- Last Updated on 12:00 AM 04/14/10
- BY The Gazette-Virginian
Stocks fell slightly in early trading Tuesday after earnings season began with Alcoa Inc. coming up short of analysts’ expectations, according to The Associated Press.
The pullback comes a day after the Dow Jones industrial average closed above 11,000 for the first time in 18 months. Stocks have been climbing steadily in recent months on signs of economic growth.
Hitting 11,000 this quickly seemed nearly impossible when the Dow Jones was in the 7,850-range just a year ago.
Locally, Financial Advisor Ryan Garrett with Edward Jones in South Boston said investors should not get caught up in the psychology of the market, but rather should base investment decisions on the fundamentals of the companies in which they seek to invest.
“In 24 years investors really haven’t changed,” Garrett said. “Folks really do react the same to event, after event, after event.
“As soon as the market started going up, I see people making many of the same decisions,” he added. “Being a bad investor is in our DNA.”
Garrett explained, saying, “People’s risk tolerance dictates they should be selling, should be re-balancing, but they don’t.
“It’s amazing, people really resist doing the right thing even after everything we just went through,” Garrett said. “But it’s human behavior.”
Garrett explained that investors get excited when the market goes up, like it is currently, but that investing decisions should be based on fundamentals, not excitement, and not necessarily what the Dow Industrial Average is doing.
“I don’t measure the Dow,” Garrett said, noting, the “all boats rising” theory of investing is over.
“Everything was oversold for the most part,” he said. “But now you really have to be a good stock picker. There are always things that are buys.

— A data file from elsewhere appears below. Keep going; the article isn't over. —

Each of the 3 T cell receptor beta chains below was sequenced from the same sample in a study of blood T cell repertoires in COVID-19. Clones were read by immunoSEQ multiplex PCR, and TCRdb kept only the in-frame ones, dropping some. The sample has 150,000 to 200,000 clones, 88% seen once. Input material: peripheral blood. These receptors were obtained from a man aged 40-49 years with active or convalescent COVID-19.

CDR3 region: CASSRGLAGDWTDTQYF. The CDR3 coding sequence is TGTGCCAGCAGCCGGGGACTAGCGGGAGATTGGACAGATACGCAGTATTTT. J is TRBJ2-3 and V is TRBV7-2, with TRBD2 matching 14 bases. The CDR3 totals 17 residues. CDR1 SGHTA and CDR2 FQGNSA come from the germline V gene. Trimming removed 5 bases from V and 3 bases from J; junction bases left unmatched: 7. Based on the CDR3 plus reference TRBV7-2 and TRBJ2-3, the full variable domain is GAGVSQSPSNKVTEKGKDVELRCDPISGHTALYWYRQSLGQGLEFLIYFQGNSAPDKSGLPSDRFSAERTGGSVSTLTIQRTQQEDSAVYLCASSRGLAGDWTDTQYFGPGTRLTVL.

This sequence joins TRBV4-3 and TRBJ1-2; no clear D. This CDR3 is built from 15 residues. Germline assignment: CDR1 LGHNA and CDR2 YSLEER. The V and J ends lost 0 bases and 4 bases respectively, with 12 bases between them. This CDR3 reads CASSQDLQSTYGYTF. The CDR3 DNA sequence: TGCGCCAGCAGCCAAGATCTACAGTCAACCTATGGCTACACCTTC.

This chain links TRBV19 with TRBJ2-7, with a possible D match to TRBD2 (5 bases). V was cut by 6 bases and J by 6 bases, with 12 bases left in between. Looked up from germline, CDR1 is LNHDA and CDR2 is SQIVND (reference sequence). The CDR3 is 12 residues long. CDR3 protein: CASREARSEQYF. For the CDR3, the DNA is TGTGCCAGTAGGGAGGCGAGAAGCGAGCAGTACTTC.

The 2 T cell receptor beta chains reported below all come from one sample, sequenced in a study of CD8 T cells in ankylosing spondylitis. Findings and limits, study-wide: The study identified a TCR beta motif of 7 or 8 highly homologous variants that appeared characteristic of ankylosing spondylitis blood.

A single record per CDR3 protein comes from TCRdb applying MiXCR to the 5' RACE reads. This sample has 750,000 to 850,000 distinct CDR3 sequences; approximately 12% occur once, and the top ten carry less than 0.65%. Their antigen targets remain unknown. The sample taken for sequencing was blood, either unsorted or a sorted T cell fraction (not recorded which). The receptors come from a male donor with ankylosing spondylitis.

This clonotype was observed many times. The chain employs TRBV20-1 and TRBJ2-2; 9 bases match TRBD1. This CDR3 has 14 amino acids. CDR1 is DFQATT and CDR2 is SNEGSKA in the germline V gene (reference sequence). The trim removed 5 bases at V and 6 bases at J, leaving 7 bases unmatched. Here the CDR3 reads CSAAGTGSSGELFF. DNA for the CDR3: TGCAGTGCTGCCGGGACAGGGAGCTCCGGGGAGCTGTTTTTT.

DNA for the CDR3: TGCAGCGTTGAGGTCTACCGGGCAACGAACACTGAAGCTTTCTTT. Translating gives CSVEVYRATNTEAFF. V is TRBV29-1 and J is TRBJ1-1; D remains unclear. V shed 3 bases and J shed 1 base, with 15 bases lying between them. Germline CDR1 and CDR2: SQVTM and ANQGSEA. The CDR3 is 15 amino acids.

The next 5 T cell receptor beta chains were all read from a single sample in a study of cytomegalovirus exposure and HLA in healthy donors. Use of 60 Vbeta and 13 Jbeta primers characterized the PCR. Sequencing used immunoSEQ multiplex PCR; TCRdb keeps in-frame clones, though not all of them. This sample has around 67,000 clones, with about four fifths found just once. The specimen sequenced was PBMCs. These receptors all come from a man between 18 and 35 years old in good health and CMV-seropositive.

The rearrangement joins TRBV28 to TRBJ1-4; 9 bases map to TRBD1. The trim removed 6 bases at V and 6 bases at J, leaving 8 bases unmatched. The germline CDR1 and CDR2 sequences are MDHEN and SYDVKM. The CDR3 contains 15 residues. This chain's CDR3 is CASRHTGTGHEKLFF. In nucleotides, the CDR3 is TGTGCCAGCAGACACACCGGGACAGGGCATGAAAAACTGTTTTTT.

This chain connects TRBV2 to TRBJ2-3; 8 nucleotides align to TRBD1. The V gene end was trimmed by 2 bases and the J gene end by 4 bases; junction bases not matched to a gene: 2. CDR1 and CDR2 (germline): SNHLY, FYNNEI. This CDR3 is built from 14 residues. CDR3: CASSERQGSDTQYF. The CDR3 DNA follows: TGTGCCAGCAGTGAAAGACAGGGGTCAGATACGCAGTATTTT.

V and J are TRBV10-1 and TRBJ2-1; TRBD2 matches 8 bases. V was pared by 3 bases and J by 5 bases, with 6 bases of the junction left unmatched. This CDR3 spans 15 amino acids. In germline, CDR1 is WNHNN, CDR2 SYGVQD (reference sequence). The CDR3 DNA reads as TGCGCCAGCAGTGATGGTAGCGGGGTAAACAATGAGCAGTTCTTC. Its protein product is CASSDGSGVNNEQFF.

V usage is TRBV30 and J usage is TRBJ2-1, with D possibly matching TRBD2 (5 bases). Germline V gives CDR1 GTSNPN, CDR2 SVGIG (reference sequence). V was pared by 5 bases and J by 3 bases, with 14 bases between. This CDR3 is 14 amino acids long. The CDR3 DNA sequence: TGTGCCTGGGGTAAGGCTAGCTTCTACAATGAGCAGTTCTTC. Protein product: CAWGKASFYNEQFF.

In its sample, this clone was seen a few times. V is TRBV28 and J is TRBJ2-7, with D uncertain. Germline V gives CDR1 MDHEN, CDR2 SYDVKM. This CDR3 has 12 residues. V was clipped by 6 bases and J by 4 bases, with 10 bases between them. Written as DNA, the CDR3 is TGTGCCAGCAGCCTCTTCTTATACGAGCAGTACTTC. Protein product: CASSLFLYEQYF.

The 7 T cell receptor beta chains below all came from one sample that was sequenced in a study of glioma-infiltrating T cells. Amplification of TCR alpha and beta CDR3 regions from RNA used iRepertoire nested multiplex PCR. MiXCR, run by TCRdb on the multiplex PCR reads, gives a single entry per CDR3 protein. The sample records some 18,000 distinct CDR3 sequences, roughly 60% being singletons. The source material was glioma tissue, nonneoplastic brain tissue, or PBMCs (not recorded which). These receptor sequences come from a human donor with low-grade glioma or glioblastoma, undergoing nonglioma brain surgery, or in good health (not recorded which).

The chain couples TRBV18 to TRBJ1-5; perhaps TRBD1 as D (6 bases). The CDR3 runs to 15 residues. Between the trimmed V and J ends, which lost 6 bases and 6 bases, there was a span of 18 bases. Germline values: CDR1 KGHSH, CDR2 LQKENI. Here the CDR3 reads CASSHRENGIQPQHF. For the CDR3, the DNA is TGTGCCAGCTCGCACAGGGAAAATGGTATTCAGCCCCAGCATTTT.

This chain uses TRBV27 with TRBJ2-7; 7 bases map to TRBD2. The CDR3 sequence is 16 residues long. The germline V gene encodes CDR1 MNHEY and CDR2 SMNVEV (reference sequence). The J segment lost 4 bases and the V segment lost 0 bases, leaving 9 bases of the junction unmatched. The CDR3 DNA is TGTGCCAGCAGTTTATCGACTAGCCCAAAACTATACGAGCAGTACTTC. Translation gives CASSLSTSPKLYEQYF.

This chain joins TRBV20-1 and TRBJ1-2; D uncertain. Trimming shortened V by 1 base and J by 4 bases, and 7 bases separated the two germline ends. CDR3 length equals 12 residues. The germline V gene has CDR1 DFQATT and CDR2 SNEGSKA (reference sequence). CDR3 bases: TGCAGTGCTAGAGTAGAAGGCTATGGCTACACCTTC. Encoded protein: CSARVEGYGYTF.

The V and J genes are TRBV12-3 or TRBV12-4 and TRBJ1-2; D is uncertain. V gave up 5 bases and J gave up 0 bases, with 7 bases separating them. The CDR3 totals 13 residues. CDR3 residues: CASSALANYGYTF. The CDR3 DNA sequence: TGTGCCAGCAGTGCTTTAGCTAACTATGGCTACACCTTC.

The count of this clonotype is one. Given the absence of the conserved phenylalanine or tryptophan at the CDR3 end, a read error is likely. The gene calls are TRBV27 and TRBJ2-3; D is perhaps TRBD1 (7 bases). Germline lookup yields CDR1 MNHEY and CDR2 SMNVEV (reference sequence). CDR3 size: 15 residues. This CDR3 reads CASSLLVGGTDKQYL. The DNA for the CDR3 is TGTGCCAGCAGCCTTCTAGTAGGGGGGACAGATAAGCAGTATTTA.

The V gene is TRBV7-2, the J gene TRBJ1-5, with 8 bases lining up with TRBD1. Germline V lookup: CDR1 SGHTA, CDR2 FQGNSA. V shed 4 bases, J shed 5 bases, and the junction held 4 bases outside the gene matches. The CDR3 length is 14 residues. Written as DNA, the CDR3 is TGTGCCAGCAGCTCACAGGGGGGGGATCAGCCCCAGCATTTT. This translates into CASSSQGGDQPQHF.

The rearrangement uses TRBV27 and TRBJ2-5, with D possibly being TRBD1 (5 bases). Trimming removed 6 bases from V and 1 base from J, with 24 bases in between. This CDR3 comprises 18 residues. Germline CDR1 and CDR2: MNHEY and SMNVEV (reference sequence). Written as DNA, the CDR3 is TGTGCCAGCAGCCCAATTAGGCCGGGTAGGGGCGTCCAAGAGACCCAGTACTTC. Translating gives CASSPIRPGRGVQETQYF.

“Many of the stocks that went up the most were the ones that folks thought were going to go out of business, but they didn’t,” Garrett explained, noting some $70 stocks went all the way down to $2, but have since rebounded to $10.
“The lowest rated stocks, those are the ones that go up the most, first,” he explained. “What gets ignored are some very good companies. There’s lots of those out there.”
For those who want to invest but don’t fancy themselves ‘stock pickers,’ Garrett said there are other options.
Mutual funds and equity-traded funds (ETFs) offer investors broad exposure to the market with a professional at the helm.
“Mutual funds are the safest strategy,” Garrett said. “They (fund managers) won’t always get it right, but they’re looking at fundamentals.”
Garrett added that most brokerage firms also offer an advisory service where an investor’s stock, bond and cash portfolio can be automatically adjusted based on the investor’s risk tolerance.
“That helps people not have to make the decision themselves,” Garrett said.